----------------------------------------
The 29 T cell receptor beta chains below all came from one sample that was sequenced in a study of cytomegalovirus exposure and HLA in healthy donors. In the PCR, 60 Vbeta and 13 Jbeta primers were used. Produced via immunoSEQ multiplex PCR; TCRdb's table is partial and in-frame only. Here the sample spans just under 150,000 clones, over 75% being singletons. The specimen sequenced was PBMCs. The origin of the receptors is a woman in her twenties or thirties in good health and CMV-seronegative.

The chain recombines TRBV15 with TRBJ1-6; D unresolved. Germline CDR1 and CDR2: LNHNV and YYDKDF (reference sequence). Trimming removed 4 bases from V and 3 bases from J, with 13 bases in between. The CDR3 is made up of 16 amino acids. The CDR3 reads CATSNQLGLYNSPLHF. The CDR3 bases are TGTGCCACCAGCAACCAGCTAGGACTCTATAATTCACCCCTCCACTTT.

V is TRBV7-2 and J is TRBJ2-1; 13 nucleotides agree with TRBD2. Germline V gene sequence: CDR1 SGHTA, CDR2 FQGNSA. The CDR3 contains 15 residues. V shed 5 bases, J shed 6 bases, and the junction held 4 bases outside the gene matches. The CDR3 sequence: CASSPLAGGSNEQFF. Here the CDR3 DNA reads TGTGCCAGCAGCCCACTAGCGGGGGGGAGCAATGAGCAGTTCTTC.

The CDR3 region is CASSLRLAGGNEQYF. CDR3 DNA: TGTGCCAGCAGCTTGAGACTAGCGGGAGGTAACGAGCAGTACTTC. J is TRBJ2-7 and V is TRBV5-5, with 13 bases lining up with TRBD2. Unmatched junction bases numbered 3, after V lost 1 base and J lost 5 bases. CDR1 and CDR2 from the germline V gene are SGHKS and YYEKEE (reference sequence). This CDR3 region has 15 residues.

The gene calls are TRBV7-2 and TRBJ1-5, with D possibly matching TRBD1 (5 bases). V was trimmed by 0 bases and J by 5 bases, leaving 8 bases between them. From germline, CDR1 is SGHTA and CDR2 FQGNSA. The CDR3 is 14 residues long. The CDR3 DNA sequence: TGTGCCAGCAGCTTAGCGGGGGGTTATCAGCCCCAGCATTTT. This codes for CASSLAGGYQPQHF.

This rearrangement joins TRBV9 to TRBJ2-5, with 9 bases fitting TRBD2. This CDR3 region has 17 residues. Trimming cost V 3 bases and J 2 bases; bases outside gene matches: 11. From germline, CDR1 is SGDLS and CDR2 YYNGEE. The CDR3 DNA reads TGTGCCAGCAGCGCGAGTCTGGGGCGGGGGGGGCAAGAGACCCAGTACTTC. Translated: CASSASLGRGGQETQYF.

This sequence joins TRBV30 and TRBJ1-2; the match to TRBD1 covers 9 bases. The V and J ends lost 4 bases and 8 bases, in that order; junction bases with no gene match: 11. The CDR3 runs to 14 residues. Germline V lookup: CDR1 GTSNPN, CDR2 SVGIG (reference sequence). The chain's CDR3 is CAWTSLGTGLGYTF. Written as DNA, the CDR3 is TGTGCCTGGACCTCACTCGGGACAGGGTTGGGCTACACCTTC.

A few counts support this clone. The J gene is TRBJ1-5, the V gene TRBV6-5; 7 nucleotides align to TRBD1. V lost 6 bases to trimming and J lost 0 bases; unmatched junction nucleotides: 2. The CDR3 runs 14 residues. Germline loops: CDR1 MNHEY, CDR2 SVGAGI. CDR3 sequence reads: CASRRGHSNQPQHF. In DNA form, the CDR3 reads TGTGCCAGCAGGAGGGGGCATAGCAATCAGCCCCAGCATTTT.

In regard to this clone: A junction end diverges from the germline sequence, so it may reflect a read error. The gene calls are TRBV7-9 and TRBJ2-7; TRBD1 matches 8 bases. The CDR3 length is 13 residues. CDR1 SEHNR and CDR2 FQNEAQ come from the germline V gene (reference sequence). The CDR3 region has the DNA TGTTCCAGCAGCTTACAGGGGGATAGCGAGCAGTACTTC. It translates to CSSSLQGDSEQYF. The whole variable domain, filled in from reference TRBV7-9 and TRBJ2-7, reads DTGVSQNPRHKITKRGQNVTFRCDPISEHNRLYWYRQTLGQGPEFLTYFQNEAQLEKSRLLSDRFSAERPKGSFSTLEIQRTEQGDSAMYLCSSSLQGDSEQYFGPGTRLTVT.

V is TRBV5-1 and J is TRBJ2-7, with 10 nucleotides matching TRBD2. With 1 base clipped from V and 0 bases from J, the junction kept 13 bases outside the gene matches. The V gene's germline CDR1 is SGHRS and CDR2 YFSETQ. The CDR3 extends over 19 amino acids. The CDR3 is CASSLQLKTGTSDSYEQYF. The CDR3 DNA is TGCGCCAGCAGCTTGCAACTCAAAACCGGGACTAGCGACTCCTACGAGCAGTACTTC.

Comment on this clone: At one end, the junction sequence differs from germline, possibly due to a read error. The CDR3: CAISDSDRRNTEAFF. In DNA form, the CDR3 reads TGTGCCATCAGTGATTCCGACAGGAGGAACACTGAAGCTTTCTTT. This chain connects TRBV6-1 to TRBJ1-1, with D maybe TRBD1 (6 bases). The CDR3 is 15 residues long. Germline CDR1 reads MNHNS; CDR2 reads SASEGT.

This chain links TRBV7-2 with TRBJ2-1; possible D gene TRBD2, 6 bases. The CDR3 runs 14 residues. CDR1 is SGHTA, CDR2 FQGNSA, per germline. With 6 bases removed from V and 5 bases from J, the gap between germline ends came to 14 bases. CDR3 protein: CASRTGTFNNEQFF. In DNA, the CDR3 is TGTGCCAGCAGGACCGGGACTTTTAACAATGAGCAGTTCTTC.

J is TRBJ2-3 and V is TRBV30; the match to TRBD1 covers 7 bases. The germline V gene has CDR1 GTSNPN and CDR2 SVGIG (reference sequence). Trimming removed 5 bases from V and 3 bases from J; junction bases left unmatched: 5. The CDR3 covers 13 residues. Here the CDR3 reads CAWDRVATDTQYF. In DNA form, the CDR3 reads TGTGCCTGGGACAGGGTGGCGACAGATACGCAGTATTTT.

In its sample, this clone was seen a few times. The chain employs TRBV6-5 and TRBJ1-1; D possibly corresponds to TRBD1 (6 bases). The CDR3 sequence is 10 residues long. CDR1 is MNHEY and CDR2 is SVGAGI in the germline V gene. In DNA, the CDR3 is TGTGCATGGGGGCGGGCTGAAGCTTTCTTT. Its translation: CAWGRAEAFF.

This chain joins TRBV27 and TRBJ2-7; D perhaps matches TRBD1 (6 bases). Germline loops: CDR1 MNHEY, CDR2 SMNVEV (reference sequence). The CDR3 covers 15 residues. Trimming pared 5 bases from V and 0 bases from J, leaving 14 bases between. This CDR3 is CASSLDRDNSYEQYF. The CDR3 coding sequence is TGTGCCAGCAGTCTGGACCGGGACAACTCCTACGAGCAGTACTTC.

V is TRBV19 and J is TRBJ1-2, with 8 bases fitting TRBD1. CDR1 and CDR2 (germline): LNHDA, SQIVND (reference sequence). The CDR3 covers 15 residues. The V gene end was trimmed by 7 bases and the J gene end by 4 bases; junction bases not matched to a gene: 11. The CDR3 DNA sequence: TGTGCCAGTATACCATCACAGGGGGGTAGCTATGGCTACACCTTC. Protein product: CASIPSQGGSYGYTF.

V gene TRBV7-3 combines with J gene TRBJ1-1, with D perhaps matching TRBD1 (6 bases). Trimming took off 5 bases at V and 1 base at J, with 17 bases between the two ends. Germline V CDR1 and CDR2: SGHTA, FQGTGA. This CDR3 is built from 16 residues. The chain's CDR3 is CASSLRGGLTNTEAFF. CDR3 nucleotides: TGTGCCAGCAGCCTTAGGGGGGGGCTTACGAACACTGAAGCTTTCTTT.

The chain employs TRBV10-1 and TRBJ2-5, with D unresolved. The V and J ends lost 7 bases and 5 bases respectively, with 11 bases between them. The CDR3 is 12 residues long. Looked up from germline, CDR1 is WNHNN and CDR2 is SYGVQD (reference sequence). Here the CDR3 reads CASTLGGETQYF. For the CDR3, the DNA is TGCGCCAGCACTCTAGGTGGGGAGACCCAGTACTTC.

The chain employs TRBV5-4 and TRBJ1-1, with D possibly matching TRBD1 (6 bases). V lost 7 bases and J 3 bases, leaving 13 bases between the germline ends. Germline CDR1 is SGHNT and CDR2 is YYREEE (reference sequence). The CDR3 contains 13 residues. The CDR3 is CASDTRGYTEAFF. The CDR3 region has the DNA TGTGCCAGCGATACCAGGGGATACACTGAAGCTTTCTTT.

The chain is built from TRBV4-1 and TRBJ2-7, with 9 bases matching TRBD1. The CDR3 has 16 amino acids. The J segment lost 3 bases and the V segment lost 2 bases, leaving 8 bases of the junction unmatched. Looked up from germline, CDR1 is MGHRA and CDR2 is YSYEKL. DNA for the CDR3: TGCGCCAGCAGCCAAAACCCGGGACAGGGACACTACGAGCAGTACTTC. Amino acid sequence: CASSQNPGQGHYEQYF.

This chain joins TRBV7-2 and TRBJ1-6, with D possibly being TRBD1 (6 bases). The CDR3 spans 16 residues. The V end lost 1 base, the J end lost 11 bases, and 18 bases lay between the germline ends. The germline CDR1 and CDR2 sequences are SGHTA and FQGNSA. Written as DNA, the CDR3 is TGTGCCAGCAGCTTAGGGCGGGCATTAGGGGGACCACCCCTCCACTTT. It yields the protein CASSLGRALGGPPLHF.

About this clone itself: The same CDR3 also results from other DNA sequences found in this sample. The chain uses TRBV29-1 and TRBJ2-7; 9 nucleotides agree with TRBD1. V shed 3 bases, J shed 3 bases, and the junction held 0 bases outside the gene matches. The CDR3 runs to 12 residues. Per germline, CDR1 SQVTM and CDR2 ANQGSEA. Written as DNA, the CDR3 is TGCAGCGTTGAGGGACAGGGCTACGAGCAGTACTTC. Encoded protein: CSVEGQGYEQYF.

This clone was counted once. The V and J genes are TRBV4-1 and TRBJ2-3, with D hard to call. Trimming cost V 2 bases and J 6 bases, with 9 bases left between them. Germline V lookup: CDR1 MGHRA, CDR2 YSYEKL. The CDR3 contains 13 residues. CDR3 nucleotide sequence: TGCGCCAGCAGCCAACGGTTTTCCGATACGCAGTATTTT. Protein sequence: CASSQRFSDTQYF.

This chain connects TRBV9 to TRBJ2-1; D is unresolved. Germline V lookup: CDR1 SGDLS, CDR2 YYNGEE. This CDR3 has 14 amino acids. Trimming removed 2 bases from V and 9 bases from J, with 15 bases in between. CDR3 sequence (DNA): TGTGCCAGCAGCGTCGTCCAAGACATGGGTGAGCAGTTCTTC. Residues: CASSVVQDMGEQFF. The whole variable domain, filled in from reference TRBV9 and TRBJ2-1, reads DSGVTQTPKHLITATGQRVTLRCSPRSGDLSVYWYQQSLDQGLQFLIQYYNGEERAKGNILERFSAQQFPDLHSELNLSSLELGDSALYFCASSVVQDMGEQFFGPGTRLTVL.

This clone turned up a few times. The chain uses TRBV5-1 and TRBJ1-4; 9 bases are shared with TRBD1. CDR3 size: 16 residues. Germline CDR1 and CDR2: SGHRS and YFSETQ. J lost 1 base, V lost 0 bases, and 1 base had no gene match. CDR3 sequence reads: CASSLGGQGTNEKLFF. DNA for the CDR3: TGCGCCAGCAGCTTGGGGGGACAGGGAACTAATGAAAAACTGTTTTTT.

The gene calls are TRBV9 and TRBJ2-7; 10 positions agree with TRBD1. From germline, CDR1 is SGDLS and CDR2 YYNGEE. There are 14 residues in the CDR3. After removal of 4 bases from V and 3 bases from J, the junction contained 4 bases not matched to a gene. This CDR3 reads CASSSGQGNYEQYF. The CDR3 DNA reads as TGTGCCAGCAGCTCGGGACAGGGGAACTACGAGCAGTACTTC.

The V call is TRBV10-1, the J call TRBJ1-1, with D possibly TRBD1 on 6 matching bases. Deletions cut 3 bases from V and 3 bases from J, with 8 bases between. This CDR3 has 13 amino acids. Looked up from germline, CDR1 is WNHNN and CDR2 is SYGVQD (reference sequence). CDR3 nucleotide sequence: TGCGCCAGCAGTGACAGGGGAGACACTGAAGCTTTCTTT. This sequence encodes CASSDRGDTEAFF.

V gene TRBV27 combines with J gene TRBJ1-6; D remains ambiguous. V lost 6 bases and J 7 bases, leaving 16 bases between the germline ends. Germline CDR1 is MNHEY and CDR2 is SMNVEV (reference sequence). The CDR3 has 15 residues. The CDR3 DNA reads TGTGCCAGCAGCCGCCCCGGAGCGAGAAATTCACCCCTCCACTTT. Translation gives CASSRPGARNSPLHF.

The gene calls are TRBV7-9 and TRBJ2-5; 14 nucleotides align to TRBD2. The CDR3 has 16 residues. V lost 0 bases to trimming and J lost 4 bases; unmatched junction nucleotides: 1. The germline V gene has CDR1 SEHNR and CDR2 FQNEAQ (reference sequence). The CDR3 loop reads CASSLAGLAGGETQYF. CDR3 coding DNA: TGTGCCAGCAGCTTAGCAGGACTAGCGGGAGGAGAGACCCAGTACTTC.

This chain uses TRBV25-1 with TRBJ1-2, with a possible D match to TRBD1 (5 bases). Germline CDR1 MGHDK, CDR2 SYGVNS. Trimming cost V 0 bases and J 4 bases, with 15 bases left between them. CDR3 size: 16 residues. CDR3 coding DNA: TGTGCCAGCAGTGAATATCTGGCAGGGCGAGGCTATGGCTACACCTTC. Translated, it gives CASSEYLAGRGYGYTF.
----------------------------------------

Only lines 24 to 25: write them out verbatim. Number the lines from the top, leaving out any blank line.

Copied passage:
This chain connects TRBV9 to TRBJ2-1; D is unresolved. Germline V lookup: CDR1 SGDLS, CDR2 YYNGEE. This CDR3 has 14 amino acids. Trimming removed 2 bases from V and 9 bases from J, with 15 bases in between. CDR3 sequence (DNA): TGTGCCAGCAGCGTCGTCCAAGACATGGGTGAGCAGTTCTTC. Residues: CASSVVQDMGEQFF. The whole variable domain, filled in from reference TRBV9 and TRBJ2-1, reads DSGVTQTPKHLITATGQRVTLRCSPRSGDLSVYWYQQSLDQGLQFLIQYYNGEERAKGNILERFSAQQFPDLHSELNLSSLELGDSALYFCASSVVQDMGEQFFGPGTRLTVL.

This clone turned up a few times. The chain uses TRBV5-1 and TRBJ1-4; 9 bases are shared with TRBD1. CDR3 size: 16 residues. Germline CDR1 and CDR2: SGHRS and YFSETQ. J lost 1 base, V lost 0 bases, and 1 base had no gene match. CDR3 sequence reads: CASSLGGQGTNEKLFF. DNA for the CDR3: TGCGCCAGCAGCTTGGGGGGACAGGGAACTAATGAAAAACTGTTTTTT.